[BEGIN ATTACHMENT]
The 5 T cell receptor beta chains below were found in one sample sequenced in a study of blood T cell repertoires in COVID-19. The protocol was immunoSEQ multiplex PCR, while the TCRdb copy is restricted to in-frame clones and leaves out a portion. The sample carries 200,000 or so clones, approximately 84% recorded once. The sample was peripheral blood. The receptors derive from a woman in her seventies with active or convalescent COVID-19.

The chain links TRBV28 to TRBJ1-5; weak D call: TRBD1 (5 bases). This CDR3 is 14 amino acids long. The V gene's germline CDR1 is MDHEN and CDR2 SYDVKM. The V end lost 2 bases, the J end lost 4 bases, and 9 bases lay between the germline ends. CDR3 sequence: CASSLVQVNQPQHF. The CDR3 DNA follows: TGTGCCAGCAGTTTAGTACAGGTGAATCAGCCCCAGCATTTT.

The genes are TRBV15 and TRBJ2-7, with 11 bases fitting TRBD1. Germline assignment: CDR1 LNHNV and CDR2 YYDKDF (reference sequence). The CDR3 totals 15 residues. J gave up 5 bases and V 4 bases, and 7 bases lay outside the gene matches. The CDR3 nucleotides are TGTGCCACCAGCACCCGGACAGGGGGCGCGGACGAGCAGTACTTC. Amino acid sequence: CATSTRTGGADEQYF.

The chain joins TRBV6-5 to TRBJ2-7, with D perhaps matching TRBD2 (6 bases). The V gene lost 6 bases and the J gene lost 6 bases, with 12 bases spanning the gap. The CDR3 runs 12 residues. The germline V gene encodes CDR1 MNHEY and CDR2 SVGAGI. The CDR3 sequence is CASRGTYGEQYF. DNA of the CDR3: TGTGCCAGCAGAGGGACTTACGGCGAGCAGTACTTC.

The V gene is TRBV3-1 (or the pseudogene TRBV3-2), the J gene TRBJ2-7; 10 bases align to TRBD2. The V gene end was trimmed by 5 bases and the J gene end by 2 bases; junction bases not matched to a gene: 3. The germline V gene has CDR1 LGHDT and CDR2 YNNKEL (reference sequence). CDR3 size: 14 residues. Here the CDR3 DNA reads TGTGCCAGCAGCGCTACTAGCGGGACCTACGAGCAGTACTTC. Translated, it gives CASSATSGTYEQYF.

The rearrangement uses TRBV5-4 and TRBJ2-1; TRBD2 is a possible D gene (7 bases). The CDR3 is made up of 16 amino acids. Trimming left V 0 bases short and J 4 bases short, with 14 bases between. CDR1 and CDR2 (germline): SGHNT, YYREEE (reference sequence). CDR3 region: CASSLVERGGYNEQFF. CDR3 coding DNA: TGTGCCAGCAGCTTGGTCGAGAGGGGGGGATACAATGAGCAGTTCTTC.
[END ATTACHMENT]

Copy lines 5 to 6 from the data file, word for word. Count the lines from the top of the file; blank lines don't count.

The V gene is TRBV3-1 (or the pseudogene TRBV3-2), the J gene TRBJ2-7; 10 bases align to TRBD2. The V gene end was trimmed by 5 bases and the J gene end by 2 bases; junction bases not matched to a gene: 3. The germline V gene has CDR1 LGHDT and CDR2 YNNKEL (reference sequence). CDR3 size: 14 residues. Here the CDR3 DNA reads TGTGCCAGCAGCGCTACTAGCGGGACCTACGAGCAGTACTTC. Translated, it gives CASSATSGTYEQYF.

The rearrangement uses TRBV5-4 and TRBJ2-1; TRBD2 is a possible D gene (7 bases). The CDR3 is made up of 16 amino acids. Trimming left V 0 bases short and J 4 bases short, with 14 bases between. CDR1 and CDR2 (germline): SGHNT, YYREEE (reference sequence). CDR3 region: CASSLVERGGYNEQFF. CDR3 coding DNA: TGTGCCAGCAGCTTGGTCGAGAGGGGGGGATACAATGAGCAGTTCTTC.